way or the ither; an' Janet lifted up her hand and renounced the deil
before them a'.

"And now," says Mr. Soulis to the guidwives, "home with ye, one and
all, and pray to God for His forgiveness."

And he gied Janet his arm, though she had little on her but a sark,
and took her up the clachan to her ain door like a leddy of the land,
an' her scrieghin' and laughin' as was a scandal to be heard.

There were mony grave folk lang ower their prayers that nicht; but
when the morn cam' there was sic a fear fell upon a' Ba'weary that the
bairns hid theirsel's, and even the men folk stood and keekit frae
their doors. For there was Janet comin' doun the clachan,--her or her
likeness, nane could tell,--wi' her neck thrawn, and her heid on ae
side, like a body that has been hangit, and a girn on her face like an
unstreakit corp. By-an'-by they got used wi' it, and even speered at
her to ken what was wrang; but frae that day forth she couldnae speak
like a Christian woman, but slavered and played click wi' her teeth
like a pair o' shears; and frae that day forth the name o' God cam'
never on her lips. Whiles she wad try to say it, but it michtnae be.
Them that kenned best said least; but they never gied that Thing the
name o' Janet M'Clour; for the auld Janet, by their way o' 't, was in
muckle hell that day. But the minister was neither to haud nor to
bind; he preached about naething but the folk's cruelty that had gien
her a stroke of the palsy; he skelpt the bairns that meddled her; and
he had her up to the manse that same nicht, and dwalled there a' his
lane wi' her under the Hangin' Shaw.

Weel, time gaed by, and the idler sort commenced to think mair lichtly
o' that black business. The minister was weel thocht o'; he was aye
late at the writing--folk wad see his can'le doon by the Dule Water
after twal' at e'en; and he seemed pleased wi' himsel' and upsitten as
at first, though a' body could see that he was dwining. As for Janet,
she cam' an' she gaed; if she didnae speak muckle afore, it was reason
she should speak less then; she meddled naebody; but she was an
eldritch thing to see, an' nane wad hae mistrysted wi' her for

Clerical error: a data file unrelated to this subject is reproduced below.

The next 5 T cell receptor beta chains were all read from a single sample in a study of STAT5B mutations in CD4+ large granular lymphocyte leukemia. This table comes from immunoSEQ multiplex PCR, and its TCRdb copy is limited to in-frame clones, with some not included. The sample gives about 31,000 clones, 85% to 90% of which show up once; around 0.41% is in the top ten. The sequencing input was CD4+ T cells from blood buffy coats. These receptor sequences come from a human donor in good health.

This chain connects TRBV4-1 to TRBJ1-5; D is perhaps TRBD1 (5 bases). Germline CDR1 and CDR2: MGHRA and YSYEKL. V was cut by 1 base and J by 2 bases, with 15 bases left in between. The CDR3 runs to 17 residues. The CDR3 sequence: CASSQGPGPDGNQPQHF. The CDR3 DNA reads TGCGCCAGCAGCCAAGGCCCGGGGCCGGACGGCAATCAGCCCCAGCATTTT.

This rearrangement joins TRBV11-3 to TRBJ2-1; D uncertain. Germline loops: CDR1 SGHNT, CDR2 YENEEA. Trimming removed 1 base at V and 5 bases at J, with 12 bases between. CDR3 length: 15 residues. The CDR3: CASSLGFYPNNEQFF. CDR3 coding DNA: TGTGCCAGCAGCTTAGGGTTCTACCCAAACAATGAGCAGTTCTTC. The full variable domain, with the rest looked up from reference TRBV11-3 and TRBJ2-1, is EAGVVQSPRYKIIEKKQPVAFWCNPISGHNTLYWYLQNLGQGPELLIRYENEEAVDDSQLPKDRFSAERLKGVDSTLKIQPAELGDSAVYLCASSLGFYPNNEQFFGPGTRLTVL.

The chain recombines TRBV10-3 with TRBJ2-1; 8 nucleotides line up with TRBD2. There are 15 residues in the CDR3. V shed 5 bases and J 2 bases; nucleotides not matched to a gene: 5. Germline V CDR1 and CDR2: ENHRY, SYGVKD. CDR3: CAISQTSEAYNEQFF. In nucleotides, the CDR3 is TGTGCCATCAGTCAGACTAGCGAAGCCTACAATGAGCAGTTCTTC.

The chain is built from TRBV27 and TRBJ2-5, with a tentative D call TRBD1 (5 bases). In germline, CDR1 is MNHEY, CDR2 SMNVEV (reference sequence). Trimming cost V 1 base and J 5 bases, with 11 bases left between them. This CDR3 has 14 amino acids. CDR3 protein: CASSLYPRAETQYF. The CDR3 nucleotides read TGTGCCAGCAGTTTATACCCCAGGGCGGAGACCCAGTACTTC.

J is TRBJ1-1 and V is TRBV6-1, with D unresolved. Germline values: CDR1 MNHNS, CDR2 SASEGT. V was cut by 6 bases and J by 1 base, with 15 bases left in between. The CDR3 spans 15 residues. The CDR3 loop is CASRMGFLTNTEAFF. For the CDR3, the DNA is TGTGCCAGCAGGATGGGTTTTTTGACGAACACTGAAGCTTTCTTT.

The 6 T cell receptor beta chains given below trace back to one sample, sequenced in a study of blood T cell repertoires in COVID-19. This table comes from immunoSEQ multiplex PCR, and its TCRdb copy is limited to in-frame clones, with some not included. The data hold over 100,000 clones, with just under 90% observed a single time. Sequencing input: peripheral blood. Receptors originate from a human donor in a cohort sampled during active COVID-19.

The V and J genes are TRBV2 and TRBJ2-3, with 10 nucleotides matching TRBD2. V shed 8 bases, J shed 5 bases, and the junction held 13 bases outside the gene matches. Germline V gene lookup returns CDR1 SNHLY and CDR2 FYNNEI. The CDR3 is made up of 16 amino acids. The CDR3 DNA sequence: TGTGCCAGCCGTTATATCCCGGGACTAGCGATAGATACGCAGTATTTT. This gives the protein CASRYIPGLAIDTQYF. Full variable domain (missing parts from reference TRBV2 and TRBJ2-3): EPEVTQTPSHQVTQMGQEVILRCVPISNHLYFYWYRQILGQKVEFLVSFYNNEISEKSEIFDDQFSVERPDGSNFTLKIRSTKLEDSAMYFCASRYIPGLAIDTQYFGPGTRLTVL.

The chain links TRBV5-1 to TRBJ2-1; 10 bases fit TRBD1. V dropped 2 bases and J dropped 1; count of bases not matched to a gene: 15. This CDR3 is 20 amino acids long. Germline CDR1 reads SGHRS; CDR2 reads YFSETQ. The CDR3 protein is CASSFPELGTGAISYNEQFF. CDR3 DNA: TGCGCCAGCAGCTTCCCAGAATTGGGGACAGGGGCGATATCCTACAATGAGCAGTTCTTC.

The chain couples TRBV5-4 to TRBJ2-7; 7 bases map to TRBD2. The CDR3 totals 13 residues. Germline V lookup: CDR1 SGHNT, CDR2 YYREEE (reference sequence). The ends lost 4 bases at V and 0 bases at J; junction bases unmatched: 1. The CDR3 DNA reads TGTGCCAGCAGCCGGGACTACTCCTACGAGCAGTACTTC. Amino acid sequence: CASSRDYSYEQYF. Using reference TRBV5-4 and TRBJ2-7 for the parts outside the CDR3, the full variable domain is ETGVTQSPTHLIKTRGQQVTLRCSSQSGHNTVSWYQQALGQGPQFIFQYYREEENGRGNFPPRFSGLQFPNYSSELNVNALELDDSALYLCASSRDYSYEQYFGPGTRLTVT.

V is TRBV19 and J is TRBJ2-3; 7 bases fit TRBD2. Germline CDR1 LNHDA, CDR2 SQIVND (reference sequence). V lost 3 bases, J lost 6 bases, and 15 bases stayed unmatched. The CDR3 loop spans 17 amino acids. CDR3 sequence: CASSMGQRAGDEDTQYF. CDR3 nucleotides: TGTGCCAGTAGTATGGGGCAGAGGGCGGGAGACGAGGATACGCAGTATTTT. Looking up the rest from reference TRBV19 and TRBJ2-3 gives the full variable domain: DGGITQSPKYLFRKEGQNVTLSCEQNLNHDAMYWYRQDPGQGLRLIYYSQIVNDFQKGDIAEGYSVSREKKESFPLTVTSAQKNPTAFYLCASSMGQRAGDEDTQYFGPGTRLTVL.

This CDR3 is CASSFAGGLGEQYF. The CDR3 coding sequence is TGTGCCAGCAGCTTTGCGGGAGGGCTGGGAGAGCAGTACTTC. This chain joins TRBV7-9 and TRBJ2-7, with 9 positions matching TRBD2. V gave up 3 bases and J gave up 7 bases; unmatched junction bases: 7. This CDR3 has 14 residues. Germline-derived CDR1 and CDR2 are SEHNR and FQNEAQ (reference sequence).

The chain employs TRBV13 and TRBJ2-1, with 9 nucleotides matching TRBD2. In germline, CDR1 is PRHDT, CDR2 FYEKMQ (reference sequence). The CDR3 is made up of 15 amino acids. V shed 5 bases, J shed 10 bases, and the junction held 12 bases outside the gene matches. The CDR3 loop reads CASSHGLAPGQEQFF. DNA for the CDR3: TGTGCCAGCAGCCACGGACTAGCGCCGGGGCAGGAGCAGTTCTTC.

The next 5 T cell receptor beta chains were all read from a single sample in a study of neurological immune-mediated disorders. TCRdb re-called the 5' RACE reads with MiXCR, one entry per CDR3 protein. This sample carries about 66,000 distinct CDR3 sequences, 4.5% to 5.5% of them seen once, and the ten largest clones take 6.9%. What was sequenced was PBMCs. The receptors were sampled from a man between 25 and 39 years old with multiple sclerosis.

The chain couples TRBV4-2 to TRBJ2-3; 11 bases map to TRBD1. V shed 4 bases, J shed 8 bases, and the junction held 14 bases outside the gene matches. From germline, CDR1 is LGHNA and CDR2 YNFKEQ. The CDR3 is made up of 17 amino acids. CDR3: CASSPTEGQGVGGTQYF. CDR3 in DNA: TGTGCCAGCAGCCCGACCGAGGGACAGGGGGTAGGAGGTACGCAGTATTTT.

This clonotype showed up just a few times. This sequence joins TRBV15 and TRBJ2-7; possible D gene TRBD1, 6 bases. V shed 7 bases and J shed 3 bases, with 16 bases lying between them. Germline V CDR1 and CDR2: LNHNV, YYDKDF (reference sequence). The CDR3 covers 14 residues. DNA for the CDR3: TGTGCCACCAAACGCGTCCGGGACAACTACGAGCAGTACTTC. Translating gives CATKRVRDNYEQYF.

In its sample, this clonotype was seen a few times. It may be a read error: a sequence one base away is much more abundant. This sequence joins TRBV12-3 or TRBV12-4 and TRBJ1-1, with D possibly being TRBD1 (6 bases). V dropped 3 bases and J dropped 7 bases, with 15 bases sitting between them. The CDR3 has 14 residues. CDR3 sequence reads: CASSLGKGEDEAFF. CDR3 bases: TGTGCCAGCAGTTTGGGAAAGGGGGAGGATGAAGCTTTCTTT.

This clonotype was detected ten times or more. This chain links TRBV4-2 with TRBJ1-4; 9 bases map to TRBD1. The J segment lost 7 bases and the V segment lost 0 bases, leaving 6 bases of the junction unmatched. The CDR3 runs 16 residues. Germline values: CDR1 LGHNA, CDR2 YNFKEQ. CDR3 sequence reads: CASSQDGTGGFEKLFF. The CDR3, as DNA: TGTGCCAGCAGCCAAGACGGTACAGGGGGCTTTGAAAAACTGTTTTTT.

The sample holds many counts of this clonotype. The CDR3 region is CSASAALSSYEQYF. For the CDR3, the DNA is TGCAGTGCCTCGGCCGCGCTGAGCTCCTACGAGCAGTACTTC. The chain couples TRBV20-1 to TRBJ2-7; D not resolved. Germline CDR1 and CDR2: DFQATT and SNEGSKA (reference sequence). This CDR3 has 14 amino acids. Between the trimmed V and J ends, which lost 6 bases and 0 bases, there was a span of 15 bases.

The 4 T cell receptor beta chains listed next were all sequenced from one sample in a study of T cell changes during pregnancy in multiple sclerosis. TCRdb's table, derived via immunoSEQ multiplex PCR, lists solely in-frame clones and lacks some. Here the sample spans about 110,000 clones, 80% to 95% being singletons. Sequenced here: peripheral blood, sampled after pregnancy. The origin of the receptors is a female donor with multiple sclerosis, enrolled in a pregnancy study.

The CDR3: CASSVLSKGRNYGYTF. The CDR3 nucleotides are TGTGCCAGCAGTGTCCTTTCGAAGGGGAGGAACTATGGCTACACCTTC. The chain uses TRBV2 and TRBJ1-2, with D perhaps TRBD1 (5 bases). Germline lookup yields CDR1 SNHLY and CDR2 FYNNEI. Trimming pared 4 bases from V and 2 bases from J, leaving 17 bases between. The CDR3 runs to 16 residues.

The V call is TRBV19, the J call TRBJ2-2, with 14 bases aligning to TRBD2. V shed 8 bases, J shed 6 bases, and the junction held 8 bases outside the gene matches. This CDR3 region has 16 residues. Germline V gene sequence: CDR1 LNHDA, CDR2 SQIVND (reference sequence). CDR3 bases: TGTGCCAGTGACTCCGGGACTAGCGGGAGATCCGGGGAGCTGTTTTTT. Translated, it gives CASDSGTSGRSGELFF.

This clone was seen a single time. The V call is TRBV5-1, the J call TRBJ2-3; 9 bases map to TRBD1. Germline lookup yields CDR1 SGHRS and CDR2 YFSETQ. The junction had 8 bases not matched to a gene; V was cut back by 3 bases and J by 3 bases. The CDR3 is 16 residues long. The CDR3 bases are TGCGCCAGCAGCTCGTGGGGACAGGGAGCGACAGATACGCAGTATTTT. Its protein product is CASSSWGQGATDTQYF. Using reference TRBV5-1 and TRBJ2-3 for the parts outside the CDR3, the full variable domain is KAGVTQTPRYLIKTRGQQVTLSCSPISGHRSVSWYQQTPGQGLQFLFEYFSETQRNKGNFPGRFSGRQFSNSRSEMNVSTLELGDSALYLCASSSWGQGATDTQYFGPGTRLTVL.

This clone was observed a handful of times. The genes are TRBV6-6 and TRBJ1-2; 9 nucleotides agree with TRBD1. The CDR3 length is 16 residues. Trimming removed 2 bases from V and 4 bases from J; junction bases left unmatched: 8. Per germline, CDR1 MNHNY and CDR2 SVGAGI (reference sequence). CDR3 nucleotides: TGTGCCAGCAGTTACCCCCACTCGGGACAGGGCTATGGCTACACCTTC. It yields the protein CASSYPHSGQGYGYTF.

Ba'weary glebe.

About the end o' July there cam' a spell o' weather, the like o' 't
never was in that countryside; it was lown an' het an' heartless; the
herds couldnae win up the Black Hill, the bairns were ower-weariet to
play; an' yet it was gousty too, wi' claps o' het wund that rummled in
the glens, and bits o' shouers that slockened naething. We aye thocht
it but to thun'er on the morn; but the morn cam', an' the morn's
morning, and it was aye the same uncanny weather; sair on folks and
bestial. Of a' that were the waur, nane suffered like Mr. Soulis; he
could neither sleep nor eat, he tauld his elders; an' when he wasnae
writin' at his weary book, he wad be stravaguin' ower a' the country-
side like a man possessed, when a' body else was blithe to keep caller
ben the house.

Abune Hangin' Shaw, in the bield o' the Black Hill, there's a bit
enclosed grund wi' an iron yert; and it seems, in the auld days, that
was the kirkyaird o' Ba'weary, and consecrated by the papists before
the blessed licht shone upon the kingdom. It was a great howff, o' Mr.
Soulis's onyway; there he would sit an' consider his sermons' and
inded it's a bieldy bit. Weel, as he came ower the wast end o' the
Black Hill, ae day, he saw first twa, an' syne fower, an' syne seeven
corbie craws fleein' round an' round abune the auld kirkyaird. They
flew laigh and heavy, an' squawked to ither as they gaed; and it was
clear to Mr. Soulis that something had put them frae their ordinar. He
wasna easy fleyed, an' gaed straucht up to the wa's; and what suld he
find there but a man, or the appearance of a man, sittin' in the
inside upon a grave. He was of a great stature, an' black as hell, and
his een were singular to see. Mr. Soulis had heard tell o' black men,
mony's the time; but there was something unco abut this black man that
daunted him. Het as he was, he took a kind o' cauld grue in the marrow
o' his banes; but up he spak' for a' that; an' says he, "My friend,
are you a stranger in this place?" The black man answered never a
word; he got upon his feet, an' begude to hirsel to the wa' on the far
side; but he aye lookit at the minister; an' the minister stood an'
lookit back; till a' in a meenute the black man was ower the wa' an'
rinnin' for the bield o' the trees. Mr. Soulis, he hardly kenned why,
ran after him; but he was sair forjaskit wi' his walk an' the het,
unhalesome weather; and rin as he likit, he got nae mair than a glisk
o' the black man amang the birks, till he won doun to the foot o' the
hillside, an' there he saw him ance mair, gaun, hap, step, an' lowp,
ower Dule Water to the manse.

Mr. Soulis wasna weel pleased that this fearsome gangrel suld mak' sae
free wi' Ba'weary manse; an' he ran the harder, an' wet shoon, ower
the burn, an' up the walk; but the deil a black man was there to see.